The Stage is Set!

The Stage is Set!

Jordan Conroy is ambling down along a Dublin path minding his own business on a midweek afternoon. It’s sunny, so the shades are on and there’s a swagger about his gait. Life is good.

Suddenly, a car travelling along the road comes to a screeching halt by his side. There’s a beep and yelp from the passenger seat. Onlookers reach for their mobile devices in anticipation of drive-by and the race to social media hots up.

“Hey! You!!” comes a strained voice from the vehicle. Conroy, caught off guard and confused, struggles to respond quickly enough. The voice, happier now, continues. “You’re some man on the rugby pitch! Keep it going!”

Drive-by compliments have become a more regular feature of Conroy’s day. On the one hand, it’s probably the only way people can keep up with the Tullamore flyer. On the other, it’s indicative of the fact that fans of Sevens rugby in Ireland now extend beyond those prone to parties and eccentric costumes.  

Mandatory Credit ©INPHO/Billy Stickland

“Generally, I’m pretty oblivious to anything going on around me, but I’ve definitely found that people notice me a bit more recently,” says Conroy, whose name is increasingly synonymous with the code in Ireland.

“Not so long ago we were unheard of. We were just a bunch of lads training on a field out the back of UCD. Now we’re training at the high-performance facility at the National Sports Campus and have a World Series to prepare for… It’s mad when you think of it!”

Indeed, just six years ago Conroy had barely touched a rugby ball. A lone striker with Athlone Town, Conroy thrived on flick-ons and through balls as he tormented League of Ireland defences around the country. That is, until a game of tag rugby in Tullamore pitched him against some key figures in the local rugby club.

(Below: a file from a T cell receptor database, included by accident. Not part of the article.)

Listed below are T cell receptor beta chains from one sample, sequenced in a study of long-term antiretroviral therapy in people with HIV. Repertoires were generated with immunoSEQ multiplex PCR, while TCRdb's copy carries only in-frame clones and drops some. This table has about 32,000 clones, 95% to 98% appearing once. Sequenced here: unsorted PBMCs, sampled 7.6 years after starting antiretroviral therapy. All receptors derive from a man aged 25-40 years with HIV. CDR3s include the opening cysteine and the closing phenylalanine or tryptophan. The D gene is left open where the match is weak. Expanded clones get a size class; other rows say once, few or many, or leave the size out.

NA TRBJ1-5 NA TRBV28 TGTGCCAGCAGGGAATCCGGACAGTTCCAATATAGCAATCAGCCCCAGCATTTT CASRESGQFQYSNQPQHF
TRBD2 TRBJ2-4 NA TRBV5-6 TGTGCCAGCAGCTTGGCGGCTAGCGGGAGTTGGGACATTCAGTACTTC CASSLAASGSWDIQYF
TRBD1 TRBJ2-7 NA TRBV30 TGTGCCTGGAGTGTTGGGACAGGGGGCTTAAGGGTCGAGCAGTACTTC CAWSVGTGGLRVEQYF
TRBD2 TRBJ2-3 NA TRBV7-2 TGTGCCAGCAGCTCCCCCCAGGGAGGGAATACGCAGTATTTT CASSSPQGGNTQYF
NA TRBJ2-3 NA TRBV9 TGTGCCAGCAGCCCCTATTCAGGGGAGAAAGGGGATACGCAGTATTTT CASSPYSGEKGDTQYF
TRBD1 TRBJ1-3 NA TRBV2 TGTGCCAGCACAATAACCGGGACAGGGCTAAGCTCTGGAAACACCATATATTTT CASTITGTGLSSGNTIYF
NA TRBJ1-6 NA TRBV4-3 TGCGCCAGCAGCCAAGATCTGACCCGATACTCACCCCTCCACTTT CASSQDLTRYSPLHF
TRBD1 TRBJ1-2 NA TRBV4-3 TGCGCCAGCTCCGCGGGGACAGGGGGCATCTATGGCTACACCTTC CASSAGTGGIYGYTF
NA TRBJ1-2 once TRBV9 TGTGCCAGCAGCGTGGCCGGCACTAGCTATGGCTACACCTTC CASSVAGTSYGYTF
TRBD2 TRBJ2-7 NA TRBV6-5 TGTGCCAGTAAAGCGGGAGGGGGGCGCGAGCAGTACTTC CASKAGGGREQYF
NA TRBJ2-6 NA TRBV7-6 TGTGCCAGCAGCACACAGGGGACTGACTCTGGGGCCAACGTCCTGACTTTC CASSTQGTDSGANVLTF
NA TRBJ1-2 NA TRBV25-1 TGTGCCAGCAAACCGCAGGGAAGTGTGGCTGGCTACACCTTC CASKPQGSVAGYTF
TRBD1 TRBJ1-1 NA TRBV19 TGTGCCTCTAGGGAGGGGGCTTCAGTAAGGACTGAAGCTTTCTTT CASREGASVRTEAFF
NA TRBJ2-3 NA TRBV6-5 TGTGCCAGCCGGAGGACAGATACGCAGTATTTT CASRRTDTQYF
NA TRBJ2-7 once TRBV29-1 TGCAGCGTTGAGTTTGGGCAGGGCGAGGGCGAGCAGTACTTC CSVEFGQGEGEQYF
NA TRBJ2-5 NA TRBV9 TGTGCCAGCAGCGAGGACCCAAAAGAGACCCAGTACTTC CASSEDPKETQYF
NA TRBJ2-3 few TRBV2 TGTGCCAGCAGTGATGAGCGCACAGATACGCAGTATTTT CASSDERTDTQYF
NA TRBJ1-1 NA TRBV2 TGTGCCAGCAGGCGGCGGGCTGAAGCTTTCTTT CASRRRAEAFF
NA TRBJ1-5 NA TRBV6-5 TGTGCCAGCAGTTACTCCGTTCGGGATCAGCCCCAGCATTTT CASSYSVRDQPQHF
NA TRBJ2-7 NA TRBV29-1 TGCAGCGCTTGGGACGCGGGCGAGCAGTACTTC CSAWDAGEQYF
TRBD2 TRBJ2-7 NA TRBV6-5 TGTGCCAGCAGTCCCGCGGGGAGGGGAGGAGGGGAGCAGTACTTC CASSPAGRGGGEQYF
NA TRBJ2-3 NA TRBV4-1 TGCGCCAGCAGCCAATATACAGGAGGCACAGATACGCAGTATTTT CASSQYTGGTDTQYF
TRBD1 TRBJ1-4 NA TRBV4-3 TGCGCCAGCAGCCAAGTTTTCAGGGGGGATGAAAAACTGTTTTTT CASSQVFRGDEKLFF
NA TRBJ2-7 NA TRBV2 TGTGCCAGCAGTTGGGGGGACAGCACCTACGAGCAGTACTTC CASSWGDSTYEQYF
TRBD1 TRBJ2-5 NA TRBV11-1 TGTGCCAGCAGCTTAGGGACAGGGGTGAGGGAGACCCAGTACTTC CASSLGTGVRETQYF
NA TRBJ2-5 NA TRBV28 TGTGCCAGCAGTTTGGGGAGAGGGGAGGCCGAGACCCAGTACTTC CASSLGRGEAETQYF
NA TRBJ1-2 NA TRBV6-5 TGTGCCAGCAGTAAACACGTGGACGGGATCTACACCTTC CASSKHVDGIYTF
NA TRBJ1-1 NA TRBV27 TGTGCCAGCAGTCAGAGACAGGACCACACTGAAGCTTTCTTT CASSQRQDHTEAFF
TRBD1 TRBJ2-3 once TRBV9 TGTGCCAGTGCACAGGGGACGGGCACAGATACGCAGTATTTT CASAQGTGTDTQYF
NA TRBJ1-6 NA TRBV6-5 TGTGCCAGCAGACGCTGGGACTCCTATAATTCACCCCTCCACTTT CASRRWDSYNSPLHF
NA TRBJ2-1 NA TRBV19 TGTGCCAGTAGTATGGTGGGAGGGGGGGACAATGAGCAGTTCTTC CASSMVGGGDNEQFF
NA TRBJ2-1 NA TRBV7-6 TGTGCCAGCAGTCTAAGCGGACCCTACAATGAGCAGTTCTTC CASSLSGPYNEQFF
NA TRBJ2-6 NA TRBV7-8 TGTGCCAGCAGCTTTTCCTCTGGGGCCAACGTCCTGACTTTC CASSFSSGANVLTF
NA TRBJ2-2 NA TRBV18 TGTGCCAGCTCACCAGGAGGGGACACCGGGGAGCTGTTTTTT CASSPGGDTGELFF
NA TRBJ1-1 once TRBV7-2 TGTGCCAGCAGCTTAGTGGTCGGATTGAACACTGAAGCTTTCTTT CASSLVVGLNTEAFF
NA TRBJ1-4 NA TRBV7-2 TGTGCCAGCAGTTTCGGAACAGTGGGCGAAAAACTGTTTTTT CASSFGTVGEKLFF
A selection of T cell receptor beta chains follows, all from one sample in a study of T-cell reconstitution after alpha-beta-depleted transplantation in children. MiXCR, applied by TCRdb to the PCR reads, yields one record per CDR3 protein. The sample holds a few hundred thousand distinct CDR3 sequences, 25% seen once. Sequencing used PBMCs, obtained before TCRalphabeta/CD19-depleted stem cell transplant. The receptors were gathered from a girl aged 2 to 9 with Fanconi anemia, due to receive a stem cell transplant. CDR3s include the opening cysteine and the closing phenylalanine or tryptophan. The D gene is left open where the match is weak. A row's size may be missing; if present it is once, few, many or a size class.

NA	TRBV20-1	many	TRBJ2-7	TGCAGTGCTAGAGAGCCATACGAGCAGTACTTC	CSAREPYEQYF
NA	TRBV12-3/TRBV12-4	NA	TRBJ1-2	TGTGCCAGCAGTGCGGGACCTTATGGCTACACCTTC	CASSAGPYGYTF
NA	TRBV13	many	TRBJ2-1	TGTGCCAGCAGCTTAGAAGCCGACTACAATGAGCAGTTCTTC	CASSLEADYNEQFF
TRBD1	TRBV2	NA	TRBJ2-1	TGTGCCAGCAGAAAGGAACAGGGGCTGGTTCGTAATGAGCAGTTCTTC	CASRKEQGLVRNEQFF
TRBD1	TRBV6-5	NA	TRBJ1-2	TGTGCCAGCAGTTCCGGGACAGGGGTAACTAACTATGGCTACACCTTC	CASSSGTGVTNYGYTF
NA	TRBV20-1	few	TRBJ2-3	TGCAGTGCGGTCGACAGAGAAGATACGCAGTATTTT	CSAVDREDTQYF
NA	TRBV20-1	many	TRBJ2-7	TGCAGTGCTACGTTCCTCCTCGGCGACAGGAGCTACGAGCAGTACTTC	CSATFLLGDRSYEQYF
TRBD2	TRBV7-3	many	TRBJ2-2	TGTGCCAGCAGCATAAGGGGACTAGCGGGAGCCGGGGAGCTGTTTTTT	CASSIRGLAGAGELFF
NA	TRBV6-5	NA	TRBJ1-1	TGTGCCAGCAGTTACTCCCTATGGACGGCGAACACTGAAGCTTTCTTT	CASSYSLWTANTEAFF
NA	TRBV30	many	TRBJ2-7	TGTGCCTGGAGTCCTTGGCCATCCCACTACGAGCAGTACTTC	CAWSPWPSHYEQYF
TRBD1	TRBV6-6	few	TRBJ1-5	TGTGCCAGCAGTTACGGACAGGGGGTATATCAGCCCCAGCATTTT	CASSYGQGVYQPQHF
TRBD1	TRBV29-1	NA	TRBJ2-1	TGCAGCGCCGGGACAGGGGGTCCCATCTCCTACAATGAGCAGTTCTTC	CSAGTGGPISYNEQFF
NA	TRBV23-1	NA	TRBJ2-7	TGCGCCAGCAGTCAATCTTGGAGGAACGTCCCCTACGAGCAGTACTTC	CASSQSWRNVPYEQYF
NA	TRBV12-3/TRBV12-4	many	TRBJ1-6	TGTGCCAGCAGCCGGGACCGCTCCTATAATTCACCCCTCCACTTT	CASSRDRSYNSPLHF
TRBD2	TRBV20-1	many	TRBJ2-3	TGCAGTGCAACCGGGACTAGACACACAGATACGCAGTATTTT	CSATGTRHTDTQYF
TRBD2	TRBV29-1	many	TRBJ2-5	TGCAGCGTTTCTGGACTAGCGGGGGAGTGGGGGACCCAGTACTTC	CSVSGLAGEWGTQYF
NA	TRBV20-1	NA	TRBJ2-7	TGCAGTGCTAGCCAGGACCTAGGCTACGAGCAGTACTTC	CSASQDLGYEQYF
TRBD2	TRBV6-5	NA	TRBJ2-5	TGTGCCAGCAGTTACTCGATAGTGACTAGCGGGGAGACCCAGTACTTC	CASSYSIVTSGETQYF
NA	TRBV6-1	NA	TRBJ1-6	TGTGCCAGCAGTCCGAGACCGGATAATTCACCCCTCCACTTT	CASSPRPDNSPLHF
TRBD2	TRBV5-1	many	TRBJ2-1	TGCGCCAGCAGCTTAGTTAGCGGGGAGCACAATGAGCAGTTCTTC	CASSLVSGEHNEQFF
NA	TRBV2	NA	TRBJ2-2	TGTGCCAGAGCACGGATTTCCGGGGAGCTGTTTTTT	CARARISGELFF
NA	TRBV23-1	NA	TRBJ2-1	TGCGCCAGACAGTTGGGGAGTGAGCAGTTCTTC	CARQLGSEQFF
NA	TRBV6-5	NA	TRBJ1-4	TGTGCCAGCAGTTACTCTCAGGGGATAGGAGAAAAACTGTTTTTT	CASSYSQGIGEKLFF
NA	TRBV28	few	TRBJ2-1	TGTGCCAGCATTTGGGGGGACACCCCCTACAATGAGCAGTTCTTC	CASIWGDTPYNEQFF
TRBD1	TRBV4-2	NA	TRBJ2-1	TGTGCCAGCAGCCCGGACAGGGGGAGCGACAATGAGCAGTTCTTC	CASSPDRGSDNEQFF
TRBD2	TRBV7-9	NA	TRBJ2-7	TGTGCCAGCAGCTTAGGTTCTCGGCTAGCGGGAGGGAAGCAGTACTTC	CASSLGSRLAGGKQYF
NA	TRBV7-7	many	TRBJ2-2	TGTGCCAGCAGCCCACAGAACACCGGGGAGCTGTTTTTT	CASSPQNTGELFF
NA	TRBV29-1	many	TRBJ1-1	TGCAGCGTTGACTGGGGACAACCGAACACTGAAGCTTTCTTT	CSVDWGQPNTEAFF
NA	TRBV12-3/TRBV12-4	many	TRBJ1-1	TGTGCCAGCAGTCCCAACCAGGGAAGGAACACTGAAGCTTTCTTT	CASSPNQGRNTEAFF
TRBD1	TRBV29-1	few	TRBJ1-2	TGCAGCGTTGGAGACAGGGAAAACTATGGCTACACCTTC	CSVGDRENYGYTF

“The captain, Ivor Scully, came up to me and said, ‘I want to see you at training on Tuesday.’ I wasn’t keen but he wasn’t taking no for an answer. He’s a Garda like! They were all massive lads. I was small, skinny and perhaps a bit body conscious. But when I started running around a few fatties, the interest was sparked!”

Interest in Conroy was also forthcoming. Although raw and lacking in some of the fundamentals of the game, he was running in tries for fun. Game plans unashamedly revolved around getting the ball into his hands and there was a blissful ignorance of some errors. However, a subsequent step up to AIL Division 1B with Buccaneers prompted swift action. 

“Game by game, I was making so many mistakes. There was so much to think of. Out-halves were picking me apart and my defensive positioning was exposed. None of the wingers might have had my pace, but my God they had experience. It would get to me.”

Conroy proved to be a quick learner. Despite running a few wrong lines along the way, he still contributed 18 tries to a record winning streak with the Westmeath side, resulting in him being named the Ulster Bank 1B Player of the Year in 2017. People far beyond the midlands were talking about him. Anthony Eddy was one to sit up and take notice.